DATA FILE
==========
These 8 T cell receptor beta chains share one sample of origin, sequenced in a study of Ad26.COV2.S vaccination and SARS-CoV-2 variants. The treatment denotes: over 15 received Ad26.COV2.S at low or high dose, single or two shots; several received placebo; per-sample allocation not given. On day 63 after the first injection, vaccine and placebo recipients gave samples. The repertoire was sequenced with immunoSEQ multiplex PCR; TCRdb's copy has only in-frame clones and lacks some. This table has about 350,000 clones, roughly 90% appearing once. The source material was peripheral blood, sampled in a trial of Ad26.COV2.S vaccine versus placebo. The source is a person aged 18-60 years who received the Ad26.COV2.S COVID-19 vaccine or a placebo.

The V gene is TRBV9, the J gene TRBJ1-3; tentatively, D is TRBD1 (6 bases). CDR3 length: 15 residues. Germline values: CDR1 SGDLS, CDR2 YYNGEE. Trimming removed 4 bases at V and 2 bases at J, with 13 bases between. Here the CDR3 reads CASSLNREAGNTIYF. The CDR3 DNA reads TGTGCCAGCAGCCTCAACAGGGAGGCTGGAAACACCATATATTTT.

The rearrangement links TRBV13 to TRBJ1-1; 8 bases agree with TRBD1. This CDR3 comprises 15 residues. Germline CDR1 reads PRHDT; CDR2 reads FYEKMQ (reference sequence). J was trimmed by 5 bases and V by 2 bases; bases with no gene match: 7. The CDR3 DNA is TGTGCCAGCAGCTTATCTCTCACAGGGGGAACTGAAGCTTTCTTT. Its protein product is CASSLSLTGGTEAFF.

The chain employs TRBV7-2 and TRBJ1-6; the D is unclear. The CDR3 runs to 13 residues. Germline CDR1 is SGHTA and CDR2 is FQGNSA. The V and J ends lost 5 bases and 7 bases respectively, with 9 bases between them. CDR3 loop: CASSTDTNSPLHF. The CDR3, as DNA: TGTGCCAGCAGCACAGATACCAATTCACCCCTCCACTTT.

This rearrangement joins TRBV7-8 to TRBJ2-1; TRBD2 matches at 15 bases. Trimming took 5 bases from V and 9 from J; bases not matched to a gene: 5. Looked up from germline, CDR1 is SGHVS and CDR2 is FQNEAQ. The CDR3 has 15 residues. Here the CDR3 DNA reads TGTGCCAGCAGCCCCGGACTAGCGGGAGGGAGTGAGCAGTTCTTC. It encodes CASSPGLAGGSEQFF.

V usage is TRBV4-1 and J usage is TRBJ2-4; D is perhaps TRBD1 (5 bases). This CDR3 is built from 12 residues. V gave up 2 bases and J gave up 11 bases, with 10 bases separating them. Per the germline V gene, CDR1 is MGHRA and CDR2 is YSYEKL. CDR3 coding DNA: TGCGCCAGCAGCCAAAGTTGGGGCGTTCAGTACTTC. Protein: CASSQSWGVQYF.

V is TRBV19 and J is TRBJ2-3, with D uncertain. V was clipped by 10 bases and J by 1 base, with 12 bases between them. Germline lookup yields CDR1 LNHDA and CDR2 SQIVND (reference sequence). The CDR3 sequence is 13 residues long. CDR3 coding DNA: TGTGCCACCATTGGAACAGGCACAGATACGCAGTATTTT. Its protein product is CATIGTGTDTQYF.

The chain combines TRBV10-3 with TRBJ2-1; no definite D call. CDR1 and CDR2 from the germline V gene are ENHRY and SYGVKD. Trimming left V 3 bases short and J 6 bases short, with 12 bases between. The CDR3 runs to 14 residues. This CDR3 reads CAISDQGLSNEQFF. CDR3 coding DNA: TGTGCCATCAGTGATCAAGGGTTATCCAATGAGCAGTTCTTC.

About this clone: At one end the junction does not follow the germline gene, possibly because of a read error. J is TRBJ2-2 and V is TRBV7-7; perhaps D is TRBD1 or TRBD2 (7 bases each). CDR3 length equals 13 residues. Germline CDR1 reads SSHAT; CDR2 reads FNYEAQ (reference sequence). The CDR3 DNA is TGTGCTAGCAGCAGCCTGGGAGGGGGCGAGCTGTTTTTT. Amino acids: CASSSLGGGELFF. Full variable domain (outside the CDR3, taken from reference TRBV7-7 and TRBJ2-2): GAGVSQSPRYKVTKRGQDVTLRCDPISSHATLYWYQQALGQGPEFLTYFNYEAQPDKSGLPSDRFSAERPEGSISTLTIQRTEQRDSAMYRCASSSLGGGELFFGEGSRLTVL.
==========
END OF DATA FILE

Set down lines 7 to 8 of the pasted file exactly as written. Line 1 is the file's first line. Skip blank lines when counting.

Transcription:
V is TRBV19 and J is TRBJ2-3, with D uncertain. V was clipped by 10 bases and J by 1 base, with 12 bases between them. Germline lookup yields CDR1 LNHDA and CDR2 SQIVND (reference sequence). The CDR3 sequence is 13 residues long. CDR3 coding DNA: TGTGCCACCATTGGAACAGGCACAGATACGCAGTATTTT. Its protein product is CATIGTGTDTQYF.

The chain combines TRBV10-3 with TRBJ2-1; no definite D call. CDR1 and CDR2 from the germline V gene are ENHRY and SYGVKD. Trimming left V 3 bases short and J 6 bases short, with 12 bases between. The CDR3 runs to 14 residues. This CDR3 reads CAISDQGLSNEQFF. CDR3 coding DNA: TGTGCCATCAGTGATCAAGGGTTATCCAATGAGCAGTTCTTC.